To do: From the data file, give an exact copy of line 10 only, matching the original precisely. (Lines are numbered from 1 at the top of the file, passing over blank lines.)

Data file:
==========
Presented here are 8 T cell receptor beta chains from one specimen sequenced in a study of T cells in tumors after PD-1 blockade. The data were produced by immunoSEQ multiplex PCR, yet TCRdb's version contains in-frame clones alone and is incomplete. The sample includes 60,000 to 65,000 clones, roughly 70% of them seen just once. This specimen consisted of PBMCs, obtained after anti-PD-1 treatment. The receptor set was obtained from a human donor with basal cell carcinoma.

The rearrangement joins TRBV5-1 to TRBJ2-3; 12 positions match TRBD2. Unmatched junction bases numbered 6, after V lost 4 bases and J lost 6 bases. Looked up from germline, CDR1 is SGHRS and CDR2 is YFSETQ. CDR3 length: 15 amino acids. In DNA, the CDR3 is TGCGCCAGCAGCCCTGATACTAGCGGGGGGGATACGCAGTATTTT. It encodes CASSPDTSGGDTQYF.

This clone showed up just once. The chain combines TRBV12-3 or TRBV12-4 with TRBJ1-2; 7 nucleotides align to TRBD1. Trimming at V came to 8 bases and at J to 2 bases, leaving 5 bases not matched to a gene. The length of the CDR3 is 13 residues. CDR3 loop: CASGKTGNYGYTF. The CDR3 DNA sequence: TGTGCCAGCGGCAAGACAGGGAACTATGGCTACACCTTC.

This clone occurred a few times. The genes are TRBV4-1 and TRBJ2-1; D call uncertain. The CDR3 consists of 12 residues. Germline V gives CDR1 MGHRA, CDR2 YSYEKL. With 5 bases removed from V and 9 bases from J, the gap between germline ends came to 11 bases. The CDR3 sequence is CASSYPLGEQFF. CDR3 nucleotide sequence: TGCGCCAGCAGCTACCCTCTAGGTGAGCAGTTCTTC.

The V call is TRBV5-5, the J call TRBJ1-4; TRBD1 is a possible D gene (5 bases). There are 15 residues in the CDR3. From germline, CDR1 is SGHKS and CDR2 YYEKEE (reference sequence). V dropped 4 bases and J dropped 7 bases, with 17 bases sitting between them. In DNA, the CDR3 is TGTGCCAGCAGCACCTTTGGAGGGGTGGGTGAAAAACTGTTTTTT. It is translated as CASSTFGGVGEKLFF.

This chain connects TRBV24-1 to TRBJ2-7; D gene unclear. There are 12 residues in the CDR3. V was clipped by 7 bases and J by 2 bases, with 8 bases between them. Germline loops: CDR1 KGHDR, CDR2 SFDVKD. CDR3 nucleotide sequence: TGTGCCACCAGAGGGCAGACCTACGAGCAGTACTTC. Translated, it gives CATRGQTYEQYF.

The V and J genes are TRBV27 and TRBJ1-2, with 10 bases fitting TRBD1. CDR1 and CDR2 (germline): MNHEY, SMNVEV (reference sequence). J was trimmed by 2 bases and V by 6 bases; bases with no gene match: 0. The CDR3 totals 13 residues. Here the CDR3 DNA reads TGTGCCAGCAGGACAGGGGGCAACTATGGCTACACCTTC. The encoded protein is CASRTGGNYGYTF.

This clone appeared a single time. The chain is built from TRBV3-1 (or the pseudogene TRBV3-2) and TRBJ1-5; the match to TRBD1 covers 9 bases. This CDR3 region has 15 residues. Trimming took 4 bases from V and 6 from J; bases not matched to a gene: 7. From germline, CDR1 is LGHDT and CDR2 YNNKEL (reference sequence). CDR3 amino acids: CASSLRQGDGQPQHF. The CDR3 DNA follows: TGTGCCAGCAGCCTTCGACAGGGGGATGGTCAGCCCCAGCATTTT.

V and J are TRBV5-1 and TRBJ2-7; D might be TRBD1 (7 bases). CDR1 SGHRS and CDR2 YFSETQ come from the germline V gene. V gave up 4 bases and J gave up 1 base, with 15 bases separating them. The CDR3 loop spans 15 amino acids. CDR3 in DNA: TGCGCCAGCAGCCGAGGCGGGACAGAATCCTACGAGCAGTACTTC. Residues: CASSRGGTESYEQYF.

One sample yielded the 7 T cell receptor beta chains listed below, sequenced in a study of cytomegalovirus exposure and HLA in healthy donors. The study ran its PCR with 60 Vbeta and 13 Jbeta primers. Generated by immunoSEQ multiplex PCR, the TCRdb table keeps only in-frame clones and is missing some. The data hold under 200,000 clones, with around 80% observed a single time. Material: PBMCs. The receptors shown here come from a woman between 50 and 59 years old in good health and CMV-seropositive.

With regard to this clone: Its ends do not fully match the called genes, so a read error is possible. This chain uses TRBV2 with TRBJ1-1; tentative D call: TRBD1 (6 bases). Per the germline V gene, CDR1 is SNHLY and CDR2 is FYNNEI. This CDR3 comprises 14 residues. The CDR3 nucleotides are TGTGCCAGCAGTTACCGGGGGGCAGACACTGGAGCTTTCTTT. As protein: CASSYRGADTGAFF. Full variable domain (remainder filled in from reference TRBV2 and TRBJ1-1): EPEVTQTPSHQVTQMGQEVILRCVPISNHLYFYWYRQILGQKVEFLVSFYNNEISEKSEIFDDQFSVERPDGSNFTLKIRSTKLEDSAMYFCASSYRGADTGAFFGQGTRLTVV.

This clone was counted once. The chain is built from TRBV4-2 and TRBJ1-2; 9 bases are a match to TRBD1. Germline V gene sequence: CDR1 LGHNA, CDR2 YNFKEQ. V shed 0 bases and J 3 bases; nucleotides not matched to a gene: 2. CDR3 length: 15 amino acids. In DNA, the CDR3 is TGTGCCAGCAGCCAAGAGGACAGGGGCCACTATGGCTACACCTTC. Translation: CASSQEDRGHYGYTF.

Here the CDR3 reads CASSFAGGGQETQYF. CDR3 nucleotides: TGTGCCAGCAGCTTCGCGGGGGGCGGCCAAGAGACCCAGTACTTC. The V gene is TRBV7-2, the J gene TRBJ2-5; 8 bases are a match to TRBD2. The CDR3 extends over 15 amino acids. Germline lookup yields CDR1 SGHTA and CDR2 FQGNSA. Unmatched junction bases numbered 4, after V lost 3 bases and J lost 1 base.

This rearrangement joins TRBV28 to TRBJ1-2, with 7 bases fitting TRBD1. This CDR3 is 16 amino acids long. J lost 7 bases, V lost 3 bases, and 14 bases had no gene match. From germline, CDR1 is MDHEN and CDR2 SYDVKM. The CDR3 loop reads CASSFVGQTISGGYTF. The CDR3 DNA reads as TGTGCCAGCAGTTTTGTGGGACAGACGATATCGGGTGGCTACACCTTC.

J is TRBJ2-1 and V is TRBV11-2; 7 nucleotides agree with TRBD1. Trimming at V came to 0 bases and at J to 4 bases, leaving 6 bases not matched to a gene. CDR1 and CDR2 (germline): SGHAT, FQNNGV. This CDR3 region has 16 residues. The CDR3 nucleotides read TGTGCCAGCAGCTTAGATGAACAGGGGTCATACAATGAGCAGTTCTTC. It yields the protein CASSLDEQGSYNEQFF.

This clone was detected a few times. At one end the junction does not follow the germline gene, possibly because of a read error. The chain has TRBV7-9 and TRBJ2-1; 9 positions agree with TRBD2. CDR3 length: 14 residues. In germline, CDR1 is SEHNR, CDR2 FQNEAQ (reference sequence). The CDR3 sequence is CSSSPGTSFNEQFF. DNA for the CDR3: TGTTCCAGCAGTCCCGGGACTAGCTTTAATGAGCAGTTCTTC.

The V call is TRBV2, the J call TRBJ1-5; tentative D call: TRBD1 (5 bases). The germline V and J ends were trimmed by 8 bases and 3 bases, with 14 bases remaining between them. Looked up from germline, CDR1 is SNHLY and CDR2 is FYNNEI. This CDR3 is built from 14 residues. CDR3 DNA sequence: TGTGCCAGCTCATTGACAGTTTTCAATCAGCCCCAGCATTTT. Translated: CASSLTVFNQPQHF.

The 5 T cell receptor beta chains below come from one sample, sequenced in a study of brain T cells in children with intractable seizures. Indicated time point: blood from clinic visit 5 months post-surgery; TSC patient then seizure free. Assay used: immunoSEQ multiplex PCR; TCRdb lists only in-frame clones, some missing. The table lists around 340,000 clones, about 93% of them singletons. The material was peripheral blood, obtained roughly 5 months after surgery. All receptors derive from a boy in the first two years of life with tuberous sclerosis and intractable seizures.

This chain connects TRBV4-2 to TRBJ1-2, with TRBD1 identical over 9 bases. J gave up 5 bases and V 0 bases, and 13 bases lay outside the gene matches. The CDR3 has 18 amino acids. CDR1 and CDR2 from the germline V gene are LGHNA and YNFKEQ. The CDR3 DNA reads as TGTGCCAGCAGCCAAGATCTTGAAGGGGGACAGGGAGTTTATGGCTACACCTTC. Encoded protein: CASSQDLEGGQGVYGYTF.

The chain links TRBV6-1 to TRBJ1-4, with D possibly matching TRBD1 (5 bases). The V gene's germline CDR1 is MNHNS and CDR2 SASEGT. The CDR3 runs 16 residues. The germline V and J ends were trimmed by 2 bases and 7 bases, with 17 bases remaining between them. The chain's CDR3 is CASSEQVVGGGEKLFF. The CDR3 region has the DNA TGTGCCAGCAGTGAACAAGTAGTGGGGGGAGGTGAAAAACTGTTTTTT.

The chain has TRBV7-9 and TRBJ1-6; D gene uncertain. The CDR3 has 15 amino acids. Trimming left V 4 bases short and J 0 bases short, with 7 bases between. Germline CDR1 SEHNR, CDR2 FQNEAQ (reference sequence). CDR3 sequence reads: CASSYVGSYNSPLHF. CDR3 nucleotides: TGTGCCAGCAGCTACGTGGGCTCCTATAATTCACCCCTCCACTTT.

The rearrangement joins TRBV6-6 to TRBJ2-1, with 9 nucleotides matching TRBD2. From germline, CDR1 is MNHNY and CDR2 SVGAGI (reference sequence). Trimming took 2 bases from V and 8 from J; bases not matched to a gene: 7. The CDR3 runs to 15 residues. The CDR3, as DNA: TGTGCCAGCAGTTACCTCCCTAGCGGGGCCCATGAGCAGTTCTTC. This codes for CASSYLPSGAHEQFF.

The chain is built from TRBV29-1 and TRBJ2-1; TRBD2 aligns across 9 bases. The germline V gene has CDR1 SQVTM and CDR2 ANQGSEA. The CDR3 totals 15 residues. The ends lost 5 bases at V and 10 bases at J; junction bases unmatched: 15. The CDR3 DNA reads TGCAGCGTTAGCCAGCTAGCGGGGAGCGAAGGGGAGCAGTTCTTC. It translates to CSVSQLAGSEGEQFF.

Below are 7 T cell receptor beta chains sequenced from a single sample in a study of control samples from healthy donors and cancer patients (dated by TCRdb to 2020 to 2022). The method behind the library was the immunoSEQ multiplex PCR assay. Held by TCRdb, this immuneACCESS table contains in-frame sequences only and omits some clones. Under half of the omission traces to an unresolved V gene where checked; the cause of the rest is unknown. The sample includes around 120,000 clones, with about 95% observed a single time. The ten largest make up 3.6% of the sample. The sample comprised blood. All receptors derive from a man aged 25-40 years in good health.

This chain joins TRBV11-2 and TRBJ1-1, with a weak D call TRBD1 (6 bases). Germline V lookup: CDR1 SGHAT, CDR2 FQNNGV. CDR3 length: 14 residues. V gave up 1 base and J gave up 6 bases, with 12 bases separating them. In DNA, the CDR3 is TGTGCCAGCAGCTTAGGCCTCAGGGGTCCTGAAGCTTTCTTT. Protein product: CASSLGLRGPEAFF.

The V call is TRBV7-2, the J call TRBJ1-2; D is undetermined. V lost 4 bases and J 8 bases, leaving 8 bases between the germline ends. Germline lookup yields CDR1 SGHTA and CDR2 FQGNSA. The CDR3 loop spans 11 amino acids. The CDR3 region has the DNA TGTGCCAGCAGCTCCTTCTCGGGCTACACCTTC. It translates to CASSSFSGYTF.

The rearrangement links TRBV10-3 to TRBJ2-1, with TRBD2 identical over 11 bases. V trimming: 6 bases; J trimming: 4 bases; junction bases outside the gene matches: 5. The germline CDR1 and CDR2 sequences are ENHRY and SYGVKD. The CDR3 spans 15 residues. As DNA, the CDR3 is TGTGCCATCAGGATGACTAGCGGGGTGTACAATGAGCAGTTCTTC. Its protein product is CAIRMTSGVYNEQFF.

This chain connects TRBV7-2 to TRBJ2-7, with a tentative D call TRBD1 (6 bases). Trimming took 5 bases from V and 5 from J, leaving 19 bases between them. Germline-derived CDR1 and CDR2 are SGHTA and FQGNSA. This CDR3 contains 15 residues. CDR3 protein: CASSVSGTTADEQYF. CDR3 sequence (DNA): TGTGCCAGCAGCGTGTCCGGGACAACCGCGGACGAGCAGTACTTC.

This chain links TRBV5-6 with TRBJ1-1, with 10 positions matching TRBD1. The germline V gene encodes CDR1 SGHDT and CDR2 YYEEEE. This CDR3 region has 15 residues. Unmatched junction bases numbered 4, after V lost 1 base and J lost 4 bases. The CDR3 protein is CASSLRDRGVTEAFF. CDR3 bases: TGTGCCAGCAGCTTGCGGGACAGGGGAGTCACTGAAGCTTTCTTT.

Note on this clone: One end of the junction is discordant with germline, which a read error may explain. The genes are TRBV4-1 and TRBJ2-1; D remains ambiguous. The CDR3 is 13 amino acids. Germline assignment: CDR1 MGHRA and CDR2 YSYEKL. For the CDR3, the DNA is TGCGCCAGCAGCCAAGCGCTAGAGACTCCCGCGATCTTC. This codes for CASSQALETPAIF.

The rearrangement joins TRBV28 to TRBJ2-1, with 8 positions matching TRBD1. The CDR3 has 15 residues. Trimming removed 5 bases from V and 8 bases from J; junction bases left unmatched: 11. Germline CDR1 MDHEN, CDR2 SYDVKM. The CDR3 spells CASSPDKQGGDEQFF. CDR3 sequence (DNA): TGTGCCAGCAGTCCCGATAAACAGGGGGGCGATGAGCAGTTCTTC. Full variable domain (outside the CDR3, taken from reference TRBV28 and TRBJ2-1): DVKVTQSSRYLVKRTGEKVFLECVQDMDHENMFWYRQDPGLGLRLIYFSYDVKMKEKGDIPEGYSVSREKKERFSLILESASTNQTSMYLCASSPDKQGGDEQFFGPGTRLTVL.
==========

One sample yielded the 7 T cell receptor beta chains listed below, sequenced in a study of cytomegalovirus exposure and HLA in healthy donors. The study ran its PCR with 60 Vbeta and 13 Jbeta primers. Generated by immunoSEQ multiplex PCR, the TCRdb table keeps only in-frame clones and is missing some. The data hold under 200,000 clones, with around 80% observed a single time. Material: PBMCs. The receptors shown here come from a woman between 50 and 59 years old in good health and CMV-seropositive.